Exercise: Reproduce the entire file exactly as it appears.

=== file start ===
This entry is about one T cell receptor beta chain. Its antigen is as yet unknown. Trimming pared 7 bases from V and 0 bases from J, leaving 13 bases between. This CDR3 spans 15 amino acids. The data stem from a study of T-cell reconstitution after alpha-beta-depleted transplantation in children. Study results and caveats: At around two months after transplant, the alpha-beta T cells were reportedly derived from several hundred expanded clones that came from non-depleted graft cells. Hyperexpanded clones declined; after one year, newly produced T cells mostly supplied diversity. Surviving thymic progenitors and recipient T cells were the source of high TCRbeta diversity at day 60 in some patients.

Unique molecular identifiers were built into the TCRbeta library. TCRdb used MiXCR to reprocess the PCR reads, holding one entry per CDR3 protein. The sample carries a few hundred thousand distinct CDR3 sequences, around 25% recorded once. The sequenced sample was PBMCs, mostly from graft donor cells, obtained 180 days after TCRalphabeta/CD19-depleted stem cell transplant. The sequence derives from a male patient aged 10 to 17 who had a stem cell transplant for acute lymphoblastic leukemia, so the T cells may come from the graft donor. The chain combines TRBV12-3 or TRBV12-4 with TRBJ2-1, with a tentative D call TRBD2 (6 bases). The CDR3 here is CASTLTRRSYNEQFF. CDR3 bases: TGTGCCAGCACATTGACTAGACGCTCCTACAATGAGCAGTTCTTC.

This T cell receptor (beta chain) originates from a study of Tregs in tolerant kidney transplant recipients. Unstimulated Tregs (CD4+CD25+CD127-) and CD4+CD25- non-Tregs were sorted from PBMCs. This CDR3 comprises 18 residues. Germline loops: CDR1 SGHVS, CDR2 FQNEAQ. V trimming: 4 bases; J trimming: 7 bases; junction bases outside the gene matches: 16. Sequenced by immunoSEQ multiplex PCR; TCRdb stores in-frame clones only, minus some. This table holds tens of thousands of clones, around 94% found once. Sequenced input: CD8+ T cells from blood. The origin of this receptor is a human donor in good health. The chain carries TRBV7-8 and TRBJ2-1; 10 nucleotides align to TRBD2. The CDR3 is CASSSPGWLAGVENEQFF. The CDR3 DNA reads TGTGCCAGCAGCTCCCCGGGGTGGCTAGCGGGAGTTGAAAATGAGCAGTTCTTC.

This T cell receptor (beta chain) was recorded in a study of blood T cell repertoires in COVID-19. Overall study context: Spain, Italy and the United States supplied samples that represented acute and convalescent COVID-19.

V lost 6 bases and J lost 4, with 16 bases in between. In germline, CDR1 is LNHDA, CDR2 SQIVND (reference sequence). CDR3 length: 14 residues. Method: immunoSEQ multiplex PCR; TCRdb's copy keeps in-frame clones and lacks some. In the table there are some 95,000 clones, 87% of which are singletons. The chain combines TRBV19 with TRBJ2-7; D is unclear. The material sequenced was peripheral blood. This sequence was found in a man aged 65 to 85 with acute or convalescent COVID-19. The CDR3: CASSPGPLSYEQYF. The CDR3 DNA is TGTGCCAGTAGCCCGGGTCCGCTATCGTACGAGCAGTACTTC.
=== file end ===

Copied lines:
This entry is about one T cell receptor beta chain. Its antigen is as yet unknown. Trimming pared 7 bases from V and 0 bases from J, leaving 13 bases between. This CDR3 spans 15 amino acids. The data stem from a study of T-cell reconstitution after alpha-beta-depleted transplantation in children. Study results and caveats: At around two months after transplant, the alpha-beta T cells were reportedly derived from several hundred expanded clones that came from non-depleted graft cells. Hyperexpanded clones declined; after one year, newly produced T cells mostly supplied diversity. Surviving thymic progenitors and recipient T cells were the source of high TCRbeta diversity at day 60 in some patients.

Unique molecular identifiers were built into the TCRbeta library. TCRdb used MiXCR to reprocess the PCR reads, holding one entry per CDR3 protein. The sample carries a few hundred thousand distinct CDR3 sequences, around 25% recorded once. The sequenced sample was PBMCs, mostly from graft donor cells, obtained 180 days after TCRalphabeta/CD19-depleted stem cell transplant. The sequence derives from a male patient aged 10 to 17 who had a stem cell transplant for acute lymphoblastic leukemia, so the T cells may come from the graft donor. The chain combines TRBV12-3 or TRBV12-4 with TRBJ2-1, with a tentative D call TRBD2 (6 bases). The CDR3 here is CASTLTRRSYNEQFF. CDR3 bases: TGTGCCAGCACATTGACTAGACGCTCCTACAATGAGCAGTTCTTC.

This T cell receptor (beta chain) originates from a study of Tregs in tolerant kidney transplant recipients. Unstimulated Tregs (CD4+CD25+CD127-) and CD4+CD25- non-Tregs were sorted from PBMCs. This CDR3 comprises 18 residues. Germline loops: CDR1 SGHVS, CDR2 FQNEAQ. V trimming: 4 bases; J trimming: 7 bases; junction bases outside the gene matches: 16. Sequenced by immunoSEQ multiplex PCR; TCRdb stores in-frame clones only, minus some. This table holds tens of thousands of clones, around 94% found once. Sequenced input: CD8+ T cells from blood. The origin of this receptor is a human donor in good health. The chain carries TRBV7-8 and TRBJ2-1; 10 nucleotides align to TRBD2. The CDR3 is CASSSPGWLAGVENEQFF. The CDR3 DNA reads TGTGCCAGCAGCTCCCCGGGGTGGCTAGCGGGAGTTGAAAATGAGCAGTTCTTC.

This T cell receptor (beta chain) was recorded in a study of blood T cell repertoires in COVID-19. Overall study context: Spain, Italy and the United States supplied samples that represented acute and convalescent COVID-19.

V lost 6 bases and J lost 4, with 16 bases in between. In germline, CDR1 is LNHDA, CDR2 SQIVND (reference sequence). CDR3 length: 14 residues. Method: immunoSEQ multiplex PCR; TCRdb's copy keeps in-frame clones and lacks some. In the table there are some 95,000 clones, 87% of which are singletons. The chain combines TRBV19 with TRBJ2-7; D is unclear. The material sequenced was peripheral blood. This sequence was found in a man aged 65 to 85 with acute or convalescent COVID-19. The CDR3: CASSPGPLSYEQYF. The CDR3 DNA is TGTGCCAGTAGCCCGGGTCCGCTATCGTACGAGCAGTACTTC.